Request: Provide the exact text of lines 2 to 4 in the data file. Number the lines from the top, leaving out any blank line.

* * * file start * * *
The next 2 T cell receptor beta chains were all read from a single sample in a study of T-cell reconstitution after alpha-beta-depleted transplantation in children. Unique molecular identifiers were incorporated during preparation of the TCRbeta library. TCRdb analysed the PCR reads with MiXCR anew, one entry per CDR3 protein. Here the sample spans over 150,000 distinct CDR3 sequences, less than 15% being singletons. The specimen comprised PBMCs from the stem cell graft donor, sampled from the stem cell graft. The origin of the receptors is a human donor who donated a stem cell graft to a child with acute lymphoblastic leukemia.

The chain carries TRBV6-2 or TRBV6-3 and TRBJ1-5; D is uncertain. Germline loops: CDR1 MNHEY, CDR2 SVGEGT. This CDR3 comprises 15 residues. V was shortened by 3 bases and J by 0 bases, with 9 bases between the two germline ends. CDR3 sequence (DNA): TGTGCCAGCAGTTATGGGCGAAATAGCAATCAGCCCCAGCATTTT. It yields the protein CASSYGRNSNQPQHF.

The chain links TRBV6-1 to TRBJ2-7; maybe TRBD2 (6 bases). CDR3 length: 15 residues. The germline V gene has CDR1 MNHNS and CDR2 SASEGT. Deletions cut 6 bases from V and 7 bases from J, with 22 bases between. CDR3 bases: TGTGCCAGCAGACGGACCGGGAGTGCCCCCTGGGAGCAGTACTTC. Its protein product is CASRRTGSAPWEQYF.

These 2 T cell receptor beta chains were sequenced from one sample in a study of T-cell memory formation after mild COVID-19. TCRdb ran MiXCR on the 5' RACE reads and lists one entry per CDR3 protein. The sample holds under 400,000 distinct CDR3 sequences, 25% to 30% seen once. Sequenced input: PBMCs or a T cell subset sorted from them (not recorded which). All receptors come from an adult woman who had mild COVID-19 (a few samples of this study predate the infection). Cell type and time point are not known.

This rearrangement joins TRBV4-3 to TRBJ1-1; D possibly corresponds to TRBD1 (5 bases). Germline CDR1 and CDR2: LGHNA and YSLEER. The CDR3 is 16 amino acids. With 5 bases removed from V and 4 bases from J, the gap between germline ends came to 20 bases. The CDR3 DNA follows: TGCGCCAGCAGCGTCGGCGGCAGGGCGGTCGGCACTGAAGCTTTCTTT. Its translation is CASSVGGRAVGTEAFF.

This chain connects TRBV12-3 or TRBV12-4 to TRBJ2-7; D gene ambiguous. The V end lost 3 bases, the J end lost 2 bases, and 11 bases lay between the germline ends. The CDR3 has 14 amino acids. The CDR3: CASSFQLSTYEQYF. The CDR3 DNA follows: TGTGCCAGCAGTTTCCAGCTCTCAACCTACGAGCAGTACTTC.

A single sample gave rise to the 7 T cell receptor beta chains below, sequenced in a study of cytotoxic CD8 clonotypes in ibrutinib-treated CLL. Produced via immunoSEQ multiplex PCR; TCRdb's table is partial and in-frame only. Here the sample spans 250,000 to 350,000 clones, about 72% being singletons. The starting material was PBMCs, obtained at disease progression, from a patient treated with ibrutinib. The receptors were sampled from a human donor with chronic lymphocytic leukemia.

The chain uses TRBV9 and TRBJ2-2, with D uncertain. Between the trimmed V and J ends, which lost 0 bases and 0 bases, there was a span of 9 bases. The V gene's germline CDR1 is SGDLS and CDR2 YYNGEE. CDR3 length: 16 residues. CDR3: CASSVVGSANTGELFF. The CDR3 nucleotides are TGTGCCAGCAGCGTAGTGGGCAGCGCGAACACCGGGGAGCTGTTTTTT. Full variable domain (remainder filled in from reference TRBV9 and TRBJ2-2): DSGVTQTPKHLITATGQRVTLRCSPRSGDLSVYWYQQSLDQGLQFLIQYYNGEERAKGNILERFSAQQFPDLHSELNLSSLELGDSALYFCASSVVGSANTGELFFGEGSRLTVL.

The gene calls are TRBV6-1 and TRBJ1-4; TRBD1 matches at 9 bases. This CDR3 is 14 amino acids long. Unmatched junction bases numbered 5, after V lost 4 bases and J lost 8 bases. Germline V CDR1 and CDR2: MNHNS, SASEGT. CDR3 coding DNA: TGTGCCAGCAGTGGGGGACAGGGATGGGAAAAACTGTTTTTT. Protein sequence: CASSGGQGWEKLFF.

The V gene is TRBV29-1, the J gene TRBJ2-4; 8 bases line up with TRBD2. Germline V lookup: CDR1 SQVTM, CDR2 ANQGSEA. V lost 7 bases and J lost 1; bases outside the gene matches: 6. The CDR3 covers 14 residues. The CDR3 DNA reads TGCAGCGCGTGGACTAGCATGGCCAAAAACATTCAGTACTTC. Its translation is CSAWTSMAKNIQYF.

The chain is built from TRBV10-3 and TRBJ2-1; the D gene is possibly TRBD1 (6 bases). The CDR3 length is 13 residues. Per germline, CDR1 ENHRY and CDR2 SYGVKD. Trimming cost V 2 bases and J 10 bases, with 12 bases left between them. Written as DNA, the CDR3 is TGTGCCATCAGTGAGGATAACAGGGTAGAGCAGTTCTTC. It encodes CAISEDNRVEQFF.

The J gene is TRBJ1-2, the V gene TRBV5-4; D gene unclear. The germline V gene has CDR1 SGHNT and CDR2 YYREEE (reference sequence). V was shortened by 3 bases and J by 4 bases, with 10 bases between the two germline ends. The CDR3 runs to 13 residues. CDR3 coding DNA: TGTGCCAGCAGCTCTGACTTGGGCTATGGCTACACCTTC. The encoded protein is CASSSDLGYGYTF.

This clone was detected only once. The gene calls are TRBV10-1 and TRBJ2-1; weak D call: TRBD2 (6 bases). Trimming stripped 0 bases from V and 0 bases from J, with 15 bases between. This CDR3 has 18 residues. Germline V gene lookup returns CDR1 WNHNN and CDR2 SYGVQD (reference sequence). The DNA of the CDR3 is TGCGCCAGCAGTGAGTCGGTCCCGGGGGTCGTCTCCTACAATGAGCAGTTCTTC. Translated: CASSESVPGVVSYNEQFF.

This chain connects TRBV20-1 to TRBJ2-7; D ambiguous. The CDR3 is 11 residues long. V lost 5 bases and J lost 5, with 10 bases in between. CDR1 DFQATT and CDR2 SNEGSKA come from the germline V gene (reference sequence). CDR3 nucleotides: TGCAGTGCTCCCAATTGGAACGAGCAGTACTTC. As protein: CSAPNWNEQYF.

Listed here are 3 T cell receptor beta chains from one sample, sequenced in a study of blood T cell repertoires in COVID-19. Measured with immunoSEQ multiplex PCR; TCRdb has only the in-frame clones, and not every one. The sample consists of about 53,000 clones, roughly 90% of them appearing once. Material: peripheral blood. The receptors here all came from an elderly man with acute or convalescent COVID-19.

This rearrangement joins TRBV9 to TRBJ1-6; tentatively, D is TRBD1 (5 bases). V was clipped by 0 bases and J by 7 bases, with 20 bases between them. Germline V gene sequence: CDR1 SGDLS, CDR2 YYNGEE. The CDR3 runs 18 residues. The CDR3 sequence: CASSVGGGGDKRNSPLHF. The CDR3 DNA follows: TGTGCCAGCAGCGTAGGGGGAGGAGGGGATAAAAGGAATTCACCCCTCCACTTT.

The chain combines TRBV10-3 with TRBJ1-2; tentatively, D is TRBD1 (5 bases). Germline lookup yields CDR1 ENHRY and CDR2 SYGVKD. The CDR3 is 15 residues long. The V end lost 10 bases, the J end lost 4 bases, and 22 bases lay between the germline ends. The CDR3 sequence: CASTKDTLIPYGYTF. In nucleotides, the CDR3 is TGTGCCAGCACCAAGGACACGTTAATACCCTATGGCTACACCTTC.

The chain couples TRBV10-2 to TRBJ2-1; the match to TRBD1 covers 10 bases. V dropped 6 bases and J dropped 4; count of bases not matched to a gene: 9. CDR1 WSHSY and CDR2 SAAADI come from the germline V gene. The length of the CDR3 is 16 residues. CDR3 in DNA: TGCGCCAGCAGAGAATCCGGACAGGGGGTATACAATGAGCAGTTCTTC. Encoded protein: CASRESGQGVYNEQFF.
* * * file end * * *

The chain carries TRBV6-2 or TRBV6-3 and TRBJ1-5; D is uncertain. Germline loops: CDR1 MNHEY, CDR2 SVGEGT. This CDR3 comprises 15 residues. V was shortened by 3 bases and J by 0 bases, with 9 bases between the two germline ends. CDR3 sequence (DNA): TGTGCCAGCAGTTATGGGCGAAATAGCAATCAGCCCCAGCATTTT. It yields the protein CASSYGRNSNQPQHF.

The chain links TRBV6-1 to TRBJ2-7; maybe TRBD2 (6 bases). CDR3 length: 15 residues. The germline V gene has CDR1 MNHNS and CDR2 SASEGT. Deletions cut 6 bases from V and 7 bases from J, with 22 bases between. CDR3 bases: TGTGCCAGCAGACGGACCGGGAGTGCCCCCTGGGAGCAGTACTTC. Its protein product is CASRRTGSAPWEQYF.

These 2 T cell receptor beta chains were sequenced from one sample in a study of T-cell memory formation after mild COVID-19. TCRdb ran MiXCR on the 5' RACE reads and lists one entry per CDR3 protein. The sample holds under 400,000 distinct CDR3 sequences, 25% to 30% seen once. Sequenced input: PBMCs or a T cell subset sorted from them (not recorded which). All receptors come from an adult woman who had mild COVID-19 (a few samples of this study predate the infection). Cell type and time point are not known.